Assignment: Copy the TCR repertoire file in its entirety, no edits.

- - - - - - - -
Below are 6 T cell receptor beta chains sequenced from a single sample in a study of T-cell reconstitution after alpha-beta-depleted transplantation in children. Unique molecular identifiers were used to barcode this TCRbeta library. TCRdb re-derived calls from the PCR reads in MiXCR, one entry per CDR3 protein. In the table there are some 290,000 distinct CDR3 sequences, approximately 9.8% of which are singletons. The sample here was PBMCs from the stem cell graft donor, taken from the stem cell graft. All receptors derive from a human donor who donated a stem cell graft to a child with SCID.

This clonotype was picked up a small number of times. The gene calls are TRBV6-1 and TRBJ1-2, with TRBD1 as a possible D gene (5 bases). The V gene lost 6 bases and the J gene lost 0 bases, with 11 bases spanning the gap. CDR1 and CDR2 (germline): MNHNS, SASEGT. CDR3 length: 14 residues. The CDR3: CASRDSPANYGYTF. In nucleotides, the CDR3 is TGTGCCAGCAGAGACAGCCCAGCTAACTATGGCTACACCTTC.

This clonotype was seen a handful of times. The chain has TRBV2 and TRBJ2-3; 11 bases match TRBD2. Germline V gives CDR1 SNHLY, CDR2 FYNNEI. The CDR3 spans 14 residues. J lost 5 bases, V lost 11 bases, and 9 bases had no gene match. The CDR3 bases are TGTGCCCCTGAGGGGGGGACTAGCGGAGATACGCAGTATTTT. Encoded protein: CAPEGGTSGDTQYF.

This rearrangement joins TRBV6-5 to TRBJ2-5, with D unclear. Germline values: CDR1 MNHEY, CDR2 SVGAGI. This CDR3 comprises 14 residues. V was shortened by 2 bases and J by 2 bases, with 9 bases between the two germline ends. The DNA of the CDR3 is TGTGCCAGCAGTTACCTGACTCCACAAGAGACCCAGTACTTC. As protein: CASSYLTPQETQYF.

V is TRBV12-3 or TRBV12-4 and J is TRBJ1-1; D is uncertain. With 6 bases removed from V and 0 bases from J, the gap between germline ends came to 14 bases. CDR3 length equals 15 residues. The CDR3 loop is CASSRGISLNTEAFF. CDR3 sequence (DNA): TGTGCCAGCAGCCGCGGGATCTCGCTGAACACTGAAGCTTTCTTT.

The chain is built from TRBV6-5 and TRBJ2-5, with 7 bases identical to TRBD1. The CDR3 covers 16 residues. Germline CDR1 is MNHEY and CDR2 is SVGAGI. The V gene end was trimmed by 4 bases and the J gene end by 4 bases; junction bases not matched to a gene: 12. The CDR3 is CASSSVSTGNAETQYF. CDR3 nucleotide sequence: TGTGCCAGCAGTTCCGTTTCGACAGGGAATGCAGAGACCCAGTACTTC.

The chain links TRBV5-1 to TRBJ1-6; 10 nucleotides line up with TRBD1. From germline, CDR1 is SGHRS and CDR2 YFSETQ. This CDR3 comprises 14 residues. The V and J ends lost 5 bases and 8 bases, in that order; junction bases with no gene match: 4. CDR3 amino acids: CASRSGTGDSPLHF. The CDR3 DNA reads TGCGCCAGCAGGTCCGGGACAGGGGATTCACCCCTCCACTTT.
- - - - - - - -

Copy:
Below are 6 T cell receptor beta chains sequenced from a single sample in a study of T-cell reconstitution after alpha-beta-depleted transplantation in children. Unique molecular identifiers were used to barcode this TCRbeta library. TCRdb re-derived calls from the PCR reads in MiXCR, one entry per CDR3 protein. In the table there are some 290,000 distinct CDR3 sequences, approximately 9.8% of which are singletons. The sample here was PBMCs from the stem cell graft donor, taken from the stem cell graft. All receptors derive from a human donor who donated a stem cell graft to a child with SCID.

This clonotype was picked up a small number of times. The gene calls are TRBV6-1 and TRBJ1-2, with TRBD1 as a possible D gene (5 bases). The V gene lost 6 bases and the J gene lost 0 bases, with 11 bases spanning the gap. CDR1 and CDR2 (germline): MNHNS, SASEGT. CDR3 length: 14 residues. The CDR3: CASRDSPANYGYTF. In nucleotides, the CDR3 is TGTGCCAGCAGAGACAGCCCAGCTAACTATGGCTACACCTTC.

This clonotype was seen a handful of times. The chain has TRBV2 and TRBJ2-3; 11 bases match TRBD2. Germline V gives CDR1 SNHLY, CDR2 FYNNEI. The CDR3 spans 14 residues. J lost 5 bases, V lost 11 bases, and 9 bases had no gene match. The CDR3 bases are TGTGCCCCTGAGGGGGGGACTAGCGGAGATACGCAGTATTTT. Encoded protein: CAPEGGTSGDTQYF.

This rearrangement joins TRBV6-5 to TRBJ2-5, with D unclear. Germline values: CDR1 MNHEY, CDR2 SVGAGI. This CDR3 comprises 14 residues. V was shortened by 2 bases and J by 2 bases, with 9 bases between the two germline ends. The DNA of the CDR3 is TGTGCCAGCAGTTACCTGACTCCACAAGAGACCCAGTACTTC. As protein: CASSYLTPQETQYF.

V is TRBV12-3 or TRBV12-4 and J is TRBJ1-1; D is uncertain. With 6 bases removed from V and 0 bases from J, the gap between germline ends came to 14 bases. CDR3 length equals 15 residues. The CDR3 loop is CASSRGISLNTEAFF. CDR3 sequence (DNA): TGTGCCAGCAGCCGCGGGATCTCGCTGAACACTGAAGCTTTCTTT.

The chain is built from TRBV6-5 and TRBJ2-5, with 7 bases identical to TRBD1. The CDR3 covers 16 residues. Germline CDR1 is MNHEY and CDR2 is SVGAGI. The V gene end was trimmed by 4 bases and the J gene end by 4 bases; junction bases not matched to a gene: 12. The CDR3 is CASSSVSTGNAETQYF. CDR3 nucleotide sequence: TGTGCCAGCAGTTCCGTTTCGACAGGGAATGCAGAGACCCAGTACTTC.

The chain links TRBV5-1 to TRBJ1-6; 10 nucleotides line up with TRBD1. From germline, CDR1 is SGHRS and CDR2 YFSETQ. This CDR3 comprises 14 residues. The V and J ends lost 5 bases and 8 bases, in that order; junction bases with no gene match: 4. CDR3 amino acids: CASRSGTGDSPLHF. The CDR3 DNA reads TGCGCCAGCAGGTCCGGGACAGGGGATTCACCCCTCCACTTT.